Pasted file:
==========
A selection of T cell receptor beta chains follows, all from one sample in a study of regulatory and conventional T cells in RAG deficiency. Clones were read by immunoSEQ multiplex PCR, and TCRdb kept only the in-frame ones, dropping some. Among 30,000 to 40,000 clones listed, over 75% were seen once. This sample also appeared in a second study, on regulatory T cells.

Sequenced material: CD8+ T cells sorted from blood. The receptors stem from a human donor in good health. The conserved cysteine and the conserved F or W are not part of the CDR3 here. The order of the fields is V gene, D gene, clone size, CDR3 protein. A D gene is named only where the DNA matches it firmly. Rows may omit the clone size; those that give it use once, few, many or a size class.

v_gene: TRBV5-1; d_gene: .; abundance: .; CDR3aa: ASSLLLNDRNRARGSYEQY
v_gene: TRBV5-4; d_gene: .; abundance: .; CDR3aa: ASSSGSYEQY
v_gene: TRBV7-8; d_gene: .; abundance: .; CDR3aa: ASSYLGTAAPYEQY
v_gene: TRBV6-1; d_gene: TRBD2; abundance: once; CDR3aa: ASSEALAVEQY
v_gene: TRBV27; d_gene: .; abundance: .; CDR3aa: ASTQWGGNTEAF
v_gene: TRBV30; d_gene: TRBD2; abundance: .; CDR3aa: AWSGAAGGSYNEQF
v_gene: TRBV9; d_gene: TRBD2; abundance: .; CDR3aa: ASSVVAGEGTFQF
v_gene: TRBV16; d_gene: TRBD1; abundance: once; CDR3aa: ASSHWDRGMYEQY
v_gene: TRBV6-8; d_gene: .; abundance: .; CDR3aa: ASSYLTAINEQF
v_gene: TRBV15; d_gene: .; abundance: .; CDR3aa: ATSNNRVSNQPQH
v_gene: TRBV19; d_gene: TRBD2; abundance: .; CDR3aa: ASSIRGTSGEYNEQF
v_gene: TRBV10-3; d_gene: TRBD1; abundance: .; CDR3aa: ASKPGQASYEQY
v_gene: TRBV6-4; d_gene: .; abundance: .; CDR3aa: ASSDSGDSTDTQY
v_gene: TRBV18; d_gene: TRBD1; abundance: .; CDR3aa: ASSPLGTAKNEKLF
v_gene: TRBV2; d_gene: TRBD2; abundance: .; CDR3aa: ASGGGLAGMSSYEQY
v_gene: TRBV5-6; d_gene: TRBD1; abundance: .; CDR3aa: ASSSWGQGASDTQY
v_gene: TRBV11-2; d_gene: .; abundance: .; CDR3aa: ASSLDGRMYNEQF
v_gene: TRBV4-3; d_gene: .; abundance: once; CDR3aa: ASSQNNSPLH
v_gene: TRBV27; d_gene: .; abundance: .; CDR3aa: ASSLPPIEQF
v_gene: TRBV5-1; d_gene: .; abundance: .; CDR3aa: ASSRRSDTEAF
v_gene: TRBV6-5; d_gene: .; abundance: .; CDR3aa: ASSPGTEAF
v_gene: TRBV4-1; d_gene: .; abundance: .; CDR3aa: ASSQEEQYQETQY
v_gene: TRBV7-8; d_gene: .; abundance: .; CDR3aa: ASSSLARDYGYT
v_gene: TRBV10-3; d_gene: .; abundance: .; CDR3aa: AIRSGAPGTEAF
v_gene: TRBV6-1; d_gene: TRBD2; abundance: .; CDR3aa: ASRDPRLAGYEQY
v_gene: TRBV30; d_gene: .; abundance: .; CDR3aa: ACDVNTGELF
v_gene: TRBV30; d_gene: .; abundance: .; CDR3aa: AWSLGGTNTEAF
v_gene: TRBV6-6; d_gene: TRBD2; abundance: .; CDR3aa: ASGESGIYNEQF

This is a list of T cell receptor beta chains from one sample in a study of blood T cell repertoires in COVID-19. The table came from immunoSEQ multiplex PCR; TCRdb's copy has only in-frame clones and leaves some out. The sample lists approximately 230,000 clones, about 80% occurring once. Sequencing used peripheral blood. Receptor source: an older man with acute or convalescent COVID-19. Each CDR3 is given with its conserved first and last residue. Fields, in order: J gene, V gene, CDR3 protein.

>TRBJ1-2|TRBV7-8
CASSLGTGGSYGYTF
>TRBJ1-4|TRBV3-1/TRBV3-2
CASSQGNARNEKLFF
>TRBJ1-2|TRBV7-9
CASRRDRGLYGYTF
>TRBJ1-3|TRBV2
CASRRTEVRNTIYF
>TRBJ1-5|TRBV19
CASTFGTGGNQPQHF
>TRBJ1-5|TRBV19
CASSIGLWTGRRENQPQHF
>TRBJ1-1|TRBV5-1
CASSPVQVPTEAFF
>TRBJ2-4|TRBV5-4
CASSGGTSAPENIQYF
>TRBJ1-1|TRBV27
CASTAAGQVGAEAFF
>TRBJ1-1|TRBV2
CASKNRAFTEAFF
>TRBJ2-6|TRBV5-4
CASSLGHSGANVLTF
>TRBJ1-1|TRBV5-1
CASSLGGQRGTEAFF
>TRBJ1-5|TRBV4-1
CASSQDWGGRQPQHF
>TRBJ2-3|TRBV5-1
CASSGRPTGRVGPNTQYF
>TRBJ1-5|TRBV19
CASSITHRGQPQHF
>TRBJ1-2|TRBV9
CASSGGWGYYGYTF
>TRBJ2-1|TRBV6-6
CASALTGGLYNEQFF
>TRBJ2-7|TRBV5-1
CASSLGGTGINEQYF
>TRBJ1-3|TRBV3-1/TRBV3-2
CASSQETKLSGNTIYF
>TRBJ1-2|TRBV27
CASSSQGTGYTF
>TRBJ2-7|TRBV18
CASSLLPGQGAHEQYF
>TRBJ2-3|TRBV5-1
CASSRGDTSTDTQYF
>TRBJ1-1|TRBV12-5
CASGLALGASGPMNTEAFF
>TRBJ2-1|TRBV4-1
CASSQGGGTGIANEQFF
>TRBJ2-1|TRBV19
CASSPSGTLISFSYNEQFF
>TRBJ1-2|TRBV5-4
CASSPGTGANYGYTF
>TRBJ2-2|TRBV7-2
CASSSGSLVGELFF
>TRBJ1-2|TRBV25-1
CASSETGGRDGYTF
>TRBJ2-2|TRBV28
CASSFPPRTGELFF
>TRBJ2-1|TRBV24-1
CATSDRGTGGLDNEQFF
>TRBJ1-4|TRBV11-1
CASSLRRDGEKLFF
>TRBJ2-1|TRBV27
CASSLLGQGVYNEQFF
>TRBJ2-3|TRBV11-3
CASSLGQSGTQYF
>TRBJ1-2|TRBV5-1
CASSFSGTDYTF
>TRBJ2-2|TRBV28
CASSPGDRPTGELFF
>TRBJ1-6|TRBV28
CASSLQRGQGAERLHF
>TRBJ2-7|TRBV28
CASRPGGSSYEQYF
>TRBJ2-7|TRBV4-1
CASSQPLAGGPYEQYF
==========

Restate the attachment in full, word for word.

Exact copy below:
A selection of T cell receptor beta chains follows, all from one sample in a study of regulatory and conventional T cells in RAG deficiency. Clones were read by immunoSEQ multiplex PCR, and TCRdb kept only the in-frame ones, dropping some. Among 30,000 to 40,000 clones listed, over 75% were seen once. This sample also appeared in a second study, on regulatory T cells.

Sequenced material: CD8+ T cells sorted from blood. The receptors stem from a human donor in good health. The conserved cysteine and the conserved F or W are not part of the CDR3 here. The order of the fields is V gene, D gene, clone size, CDR3 protein. A D gene is named only where the DNA matches it firmly. Rows may omit the clone size; those that give it use once, few, many or a size class.

v_gene: TRBV5-1; d_gene: .; abundance: .; CDR3aa: ASSLLLNDRNRARGSYEQY
v_gene: TRBV5-4; d_gene: .; abundance: .; CDR3aa: ASSSGSYEQY
v_gene: TRBV7-8; d_gene: .; abundance: .; CDR3aa: ASSYLGTAAPYEQY
v_gene: TRBV6-1; d_gene: TRBD2; abundance: once; CDR3aa: ASSEALAVEQY
v_gene: TRBV27; d_gene: .; abundance: .; CDR3aa: ASTQWGGNTEAF
v_gene: TRBV30; d_gene: TRBD2; abundance: .; CDR3aa: AWSGAAGGSYNEQF
v_gene: TRBV9; d_gene: TRBD2; abundance: .; CDR3aa: ASSVVAGEGTFQF
v_gene: TRBV16; d_gene: TRBD1; abundance: once; CDR3aa: ASSHWDRGMYEQY
v_gene: TRBV6-8; d_gene: .; abundance: .; CDR3aa: ASSYLTAINEQF
v_gene: TRBV15; d_gene: .; abundance: .; CDR3aa: ATSNNRVSNQPQH
v_gene: TRBV19; d_gene: TRBD2; abundance: .; CDR3aa: ASSIRGTSGEYNEQF
v_gene: TRBV10-3; d_gene: TRBD1; abundance: .; CDR3aa: ASKPGQASYEQY
v_gene: TRBV6-4; d_gene: .; abundance: .; CDR3aa: ASSDSGDSTDTQY
v_gene: TRBV18; d_gene: TRBD1; abundance: .; CDR3aa: ASSPLGTAKNEKLF
v_gene: TRBV2; d_gene: TRBD2; abundance: .; CDR3aa: ASGGGLAGMSSYEQY
v_gene: TRBV5-6; d_gene: TRBD1; abundance: .; CDR3aa: ASSSWGQGASDTQY
v_gene: TRBV11-2; d_gene: .; abundance: .; CDR3aa: ASSLDGRMYNEQF
v_gene: TRBV4-3; d_gene: .; abundance: once; CDR3aa: ASSQNNSPLH
v_gene: TRBV27; d_gene: .; abundance: .; CDR3aa: ASSLPPIEQF
v_gene: TRBV5-1; d_gene: .; abundance: .; CDR3aa: ASSRRSDTEAF
v_gene: TRBV6-5; d_gene: .; abundance: .; CDR3aa: ASSPGTEAF
v_gene: TRBV4-1; d_gene: .; abundance: .; CDR3aa: ASSQEEQYQETQY
v_gene: TRBV7-8; d_gene: .; abundance: .; CDR3aa: ASSSLARDYGYT
v_gene: TRBV10-3; d_gene: .; abundance: .; CDR3aa: AIRSGAPGTEAF
v_gene: TRBV6-1; d_gene: TRBD2; abundance: .; CDR3aa: ASRDPRLAGYEQY
v_gene: TRBV30; d_gene: .; abundance: .; CDR3aa: ACDVNTGELF
v_gene: TRBV30; d_gene: .; abundance: .; CDR3aa: AWSLGGTNTEAF
v_gene: TRBV6-6; d_gene: TRBD2; abundance: .; CDR3aa: ASGESGIYNEQF

This is a list of T cell receptor beta chains from one sample in a study of blood T cell repertoires in COVID-19. The table came from immunoSEQ multiplex PCR; TCRdb's copy has only in-frame clones and leaves some out. The sample lists approximately 230,000 clones, about 80% occurring once. Sequencing used peripheral blood. Receptor source: an older man with acute or convalescent COVID-19. Each CDR3 is given with its conserved first and last residue. Fields, in order: J gene, V gene, CDR3 protein.

>TRBJ1-2|TRBV7-8
CASSLGTGGSYGYTF
>TRBJ1-4|TRBV3-1/TRBV3-2
CASSQGNARNEKLFF
>TRBJ1-2|TRBV7-9
CASRRDRGLYGYTF
>TRBJ1-3|TRBV2
CASRRTEVRNTIYF
>TRBJ1-5|TRBV19
CASTFGTGGNQPQHF
>TRBJ1-5|TRBV19
CASSIGLWTGRRENQPQHF
>TRBJ1-1|TRBV5-1
CASSPVQVPTEAFF
>TRBJ2-4|TRBV5-4
CASSGGTSAPENIQYF
>TRBJ1-1|TRBV27
CASTAAGQVGAEAFF
>TRBJ1-1|TRBV2
CASKNRAFTEAFF
>TRBJ2-6|TRBV5-4
CASSLGHSGANVLTF
>TRBJ1-1|TRBV5-1
CASSLGGQRGTEAFF
>TRBJ1-5|TRBV4-1
CASSQDWGGRQPQHF
>TRBJ2-3|TRBV5-1
CASSGRPTGRVGPNTQYF
>TRBJ1-5|TRBV19
CASSITHRGQPQHF
>TRBJ1-2|TRBV9
CASSGGWGYYGYTF
>TRBJ2-1|TRBV6-6
CASALTGGLYNEQFF
>TRBJ2-7|TRBV5-1
CASSLGGTGINEQYF
>TRBJ1-3|TRBV3-1/TRBV3-2
CASSQETKLSGNTIYF
>TRBJ1-2|TRBV27
CASSSQGTGYTF
>TRBJ2-7|TRBV18
CASSLLPGQGAHEQYF
>TRBJ2-3|TRBV5-1
CASSRGDTSTDTQYF
>TRBJ1-1|TRBV12-5
CASGLALGASGPMNTEAFF
>TRBJ2-1|TRBV4-1
CASSQGGGTGIANEQFF
>TRBJ2-1|TRBV19
CASSPSGTLISFSYNEQFF
>TRBJ1-2|TRBV5-4
CASSPGTGANYGYTF
>TRBJ2-2|TRBV7-2
CASSSGSLVGELFF
>TRBJ1-2|TRBV25-1
CASSETGGRDGYTF
>TRBJ2-2|TRBV28
CASSFPPRTGELFF
>TRBJ2-1|TRBV24-1
CATSDRGTGGLDNEQFF
>TRBJ1-4|TRBV11-1
CASSLRRDGEKLFF
>TRBJ2-1|TRBV27
CASSLLGQGVYNEQFF
>TRBJ2-3|TRBV11-3
CASSLGQSGTQYF
>TRBJ1-2|TRBV5-1
CASSFSGTDYTF
>TRBJ2-2|TRBV28
CASSPGDRPTGELFF
>TRBJ1-6|TRBV28
CASSLQRGQGAERLHF
>TRBJ2-7|TRBV28
CASRPGGSSYEQYF
>TRBJ2-7|TRBV4-1
CASSQPLAGGPYEQYF